The Gallaudet University MHC's primary goal is to serve the mental health needs of a wide range of clients, both the students of Gallaudet University and deaf and hard of hearing adults in the Washington metropolitan area. Mental health services are provided by an interdisciplinary team of psychotherapists, counselors, and psychiatrists. Gallaudet MHC is a training site for graduate student-trainees in psychology, social work, and other mental health disciplines. A program of clinical research furthers an understanding for how mental health services can best respond to the problems of deafness.
Merrifield and Gartlan Mental Health Centers of the Fairfax County Community Services Board
Merrifield and Gartlan Mental Health Centers of the Fairfax County Community Services Board, operated by the Fairfax County Community Services Board, each provides a broad range of mental health services in Fairfax County, Virginia, for the treatment of mental illnesses and for prevention and early intervention to reduce incidence and severity of emotional and behavioral disorders. Their programs include emergency services, crisis intervention, forensic services, outpatient psychotherapy, medication management, community support programs, day treatment, and residential treatment. Well-funded and staffed with seasoned clinicians, they serve as model community mental health systems. GW psychiatry residents can elect PGY-III and PGY-IV advanced level community psychiatry rotations at Merrifield and Gartlan Mental Health Center.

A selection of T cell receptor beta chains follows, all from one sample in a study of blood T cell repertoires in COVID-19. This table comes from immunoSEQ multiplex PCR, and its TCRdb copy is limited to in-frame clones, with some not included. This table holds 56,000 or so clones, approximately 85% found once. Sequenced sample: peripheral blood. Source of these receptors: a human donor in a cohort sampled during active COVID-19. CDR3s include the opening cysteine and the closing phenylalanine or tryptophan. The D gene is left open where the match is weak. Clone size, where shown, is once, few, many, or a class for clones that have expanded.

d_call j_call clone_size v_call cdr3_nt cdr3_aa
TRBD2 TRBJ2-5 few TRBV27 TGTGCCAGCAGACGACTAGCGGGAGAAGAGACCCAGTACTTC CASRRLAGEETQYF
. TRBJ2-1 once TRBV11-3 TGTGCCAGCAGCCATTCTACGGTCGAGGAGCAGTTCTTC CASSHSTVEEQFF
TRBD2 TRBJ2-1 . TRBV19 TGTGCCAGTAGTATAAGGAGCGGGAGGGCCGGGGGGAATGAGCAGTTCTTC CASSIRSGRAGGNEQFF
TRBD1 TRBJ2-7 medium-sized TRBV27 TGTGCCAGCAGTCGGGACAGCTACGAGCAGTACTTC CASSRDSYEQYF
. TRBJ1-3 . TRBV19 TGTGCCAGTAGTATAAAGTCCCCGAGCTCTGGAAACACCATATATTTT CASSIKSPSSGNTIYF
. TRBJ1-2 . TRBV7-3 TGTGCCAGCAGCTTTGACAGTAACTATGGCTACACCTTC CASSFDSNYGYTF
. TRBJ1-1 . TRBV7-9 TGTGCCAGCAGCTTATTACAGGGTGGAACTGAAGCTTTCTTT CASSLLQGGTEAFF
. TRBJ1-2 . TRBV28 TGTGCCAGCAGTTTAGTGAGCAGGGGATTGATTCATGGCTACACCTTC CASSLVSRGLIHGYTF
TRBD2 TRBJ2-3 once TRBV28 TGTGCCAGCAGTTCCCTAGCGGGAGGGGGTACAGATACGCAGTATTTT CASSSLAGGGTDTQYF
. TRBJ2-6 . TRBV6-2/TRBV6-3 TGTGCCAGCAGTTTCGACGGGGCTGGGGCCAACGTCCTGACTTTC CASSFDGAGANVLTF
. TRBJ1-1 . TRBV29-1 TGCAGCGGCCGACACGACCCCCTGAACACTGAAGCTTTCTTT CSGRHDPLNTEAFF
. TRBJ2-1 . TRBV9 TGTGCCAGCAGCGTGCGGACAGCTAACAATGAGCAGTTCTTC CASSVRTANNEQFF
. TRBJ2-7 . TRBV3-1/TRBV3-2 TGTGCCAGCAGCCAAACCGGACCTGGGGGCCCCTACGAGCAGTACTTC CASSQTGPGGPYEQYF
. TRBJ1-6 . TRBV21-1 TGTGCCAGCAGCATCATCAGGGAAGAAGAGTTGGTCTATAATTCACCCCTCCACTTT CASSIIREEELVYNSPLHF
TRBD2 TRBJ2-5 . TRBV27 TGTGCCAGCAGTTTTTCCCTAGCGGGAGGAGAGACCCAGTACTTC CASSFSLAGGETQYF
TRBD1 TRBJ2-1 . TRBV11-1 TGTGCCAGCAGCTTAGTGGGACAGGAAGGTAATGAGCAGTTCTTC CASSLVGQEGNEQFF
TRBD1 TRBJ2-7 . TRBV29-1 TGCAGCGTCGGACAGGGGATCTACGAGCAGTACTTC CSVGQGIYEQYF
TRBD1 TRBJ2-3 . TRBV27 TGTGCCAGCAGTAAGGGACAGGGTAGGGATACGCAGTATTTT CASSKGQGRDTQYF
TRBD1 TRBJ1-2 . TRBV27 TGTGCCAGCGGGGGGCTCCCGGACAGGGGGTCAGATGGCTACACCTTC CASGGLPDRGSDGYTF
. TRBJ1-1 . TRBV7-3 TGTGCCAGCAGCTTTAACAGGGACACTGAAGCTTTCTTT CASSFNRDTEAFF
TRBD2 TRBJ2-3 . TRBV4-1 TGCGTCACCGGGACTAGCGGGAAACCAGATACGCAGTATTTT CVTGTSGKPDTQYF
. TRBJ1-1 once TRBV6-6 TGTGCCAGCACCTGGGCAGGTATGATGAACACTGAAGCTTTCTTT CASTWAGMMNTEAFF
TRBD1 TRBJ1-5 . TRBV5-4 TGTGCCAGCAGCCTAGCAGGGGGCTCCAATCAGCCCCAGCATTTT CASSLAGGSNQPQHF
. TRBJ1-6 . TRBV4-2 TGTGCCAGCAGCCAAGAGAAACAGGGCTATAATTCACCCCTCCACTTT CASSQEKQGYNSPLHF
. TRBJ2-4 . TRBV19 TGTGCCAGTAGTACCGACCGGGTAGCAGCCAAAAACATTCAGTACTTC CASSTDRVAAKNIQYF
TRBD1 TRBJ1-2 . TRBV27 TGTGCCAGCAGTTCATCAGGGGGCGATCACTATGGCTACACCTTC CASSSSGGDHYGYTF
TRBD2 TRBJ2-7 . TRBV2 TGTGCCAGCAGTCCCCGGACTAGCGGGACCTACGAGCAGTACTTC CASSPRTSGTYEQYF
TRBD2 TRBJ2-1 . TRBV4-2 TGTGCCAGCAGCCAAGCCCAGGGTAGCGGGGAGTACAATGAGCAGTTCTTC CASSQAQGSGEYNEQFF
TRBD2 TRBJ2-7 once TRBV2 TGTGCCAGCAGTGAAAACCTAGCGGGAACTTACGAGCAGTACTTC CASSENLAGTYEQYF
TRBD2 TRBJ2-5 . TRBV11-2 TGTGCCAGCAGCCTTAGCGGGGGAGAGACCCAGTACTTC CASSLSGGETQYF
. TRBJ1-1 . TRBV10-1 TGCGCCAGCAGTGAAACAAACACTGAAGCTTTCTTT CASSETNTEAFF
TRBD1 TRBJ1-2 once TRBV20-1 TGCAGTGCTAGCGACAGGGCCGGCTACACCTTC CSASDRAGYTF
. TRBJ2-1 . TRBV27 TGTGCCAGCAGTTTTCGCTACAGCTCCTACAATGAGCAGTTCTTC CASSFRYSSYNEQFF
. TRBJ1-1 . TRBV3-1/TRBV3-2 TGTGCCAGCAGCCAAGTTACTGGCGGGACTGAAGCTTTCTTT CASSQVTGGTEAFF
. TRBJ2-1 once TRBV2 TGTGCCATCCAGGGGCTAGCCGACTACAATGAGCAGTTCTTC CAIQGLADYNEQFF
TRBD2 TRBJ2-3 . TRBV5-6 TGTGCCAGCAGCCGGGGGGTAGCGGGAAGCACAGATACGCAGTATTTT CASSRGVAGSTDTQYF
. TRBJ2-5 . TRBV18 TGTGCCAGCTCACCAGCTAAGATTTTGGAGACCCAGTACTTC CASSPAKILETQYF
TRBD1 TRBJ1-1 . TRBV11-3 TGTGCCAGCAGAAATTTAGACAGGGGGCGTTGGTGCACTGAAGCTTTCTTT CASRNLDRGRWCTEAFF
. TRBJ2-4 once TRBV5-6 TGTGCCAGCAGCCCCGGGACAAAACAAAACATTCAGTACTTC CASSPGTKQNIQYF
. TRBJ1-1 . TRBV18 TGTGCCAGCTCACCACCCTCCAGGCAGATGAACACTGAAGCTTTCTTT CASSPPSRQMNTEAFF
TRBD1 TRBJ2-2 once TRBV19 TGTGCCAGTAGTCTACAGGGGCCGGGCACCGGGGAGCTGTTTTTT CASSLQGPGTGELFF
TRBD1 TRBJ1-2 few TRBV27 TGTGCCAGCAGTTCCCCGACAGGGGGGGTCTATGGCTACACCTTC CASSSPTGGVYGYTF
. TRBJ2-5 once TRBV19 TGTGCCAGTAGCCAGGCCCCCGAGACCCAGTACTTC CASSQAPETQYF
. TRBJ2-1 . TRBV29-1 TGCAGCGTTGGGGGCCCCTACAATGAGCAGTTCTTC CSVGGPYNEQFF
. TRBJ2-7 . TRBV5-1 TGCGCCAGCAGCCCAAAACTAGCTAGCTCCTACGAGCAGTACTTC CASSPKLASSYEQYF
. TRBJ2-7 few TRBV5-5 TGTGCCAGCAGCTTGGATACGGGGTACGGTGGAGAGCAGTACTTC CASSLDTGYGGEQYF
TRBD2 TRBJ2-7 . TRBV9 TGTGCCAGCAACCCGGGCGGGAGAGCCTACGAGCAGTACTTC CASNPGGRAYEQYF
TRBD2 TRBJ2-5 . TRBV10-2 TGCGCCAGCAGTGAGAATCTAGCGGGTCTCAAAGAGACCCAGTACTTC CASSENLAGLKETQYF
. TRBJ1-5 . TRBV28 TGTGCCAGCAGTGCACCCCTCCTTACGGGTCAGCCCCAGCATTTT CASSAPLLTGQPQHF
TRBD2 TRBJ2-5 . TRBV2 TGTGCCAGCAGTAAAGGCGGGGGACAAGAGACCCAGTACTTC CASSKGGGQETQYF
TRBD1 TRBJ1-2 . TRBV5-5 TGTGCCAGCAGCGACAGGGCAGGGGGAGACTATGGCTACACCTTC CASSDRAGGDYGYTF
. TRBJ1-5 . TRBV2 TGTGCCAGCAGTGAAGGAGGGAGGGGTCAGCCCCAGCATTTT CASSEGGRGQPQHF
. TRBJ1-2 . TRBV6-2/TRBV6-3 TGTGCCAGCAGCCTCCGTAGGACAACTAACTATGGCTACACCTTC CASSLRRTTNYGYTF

Georgetown Ministry Center
Georgetown Ministry Center guides service-resistant, chronically homeless individuals towards stability and housing through aggressive street outreach, provision of a safe and welcoming environment where everyone is treated with respect, and advocacy for the homeless. They seek lasting solutions to homelessness one person at a time. GMC has grown to include a successful drop-in center, street outreach, and a winter shelter that offers a safe haven from the streets to our most withdrawn and vulnerable population. GMC’s unique presence in Georgetown makes us an essential part of the net of services cast to the city’s homeless population. At Georgetown ministries, our residents provide comprehensive psychiatric care for the DC’s most vulnerable population. Psychiatry residents receive training in community psychiatry, with an emphasis on ACT team model, in which the residents go into the community to provide psychiatric care.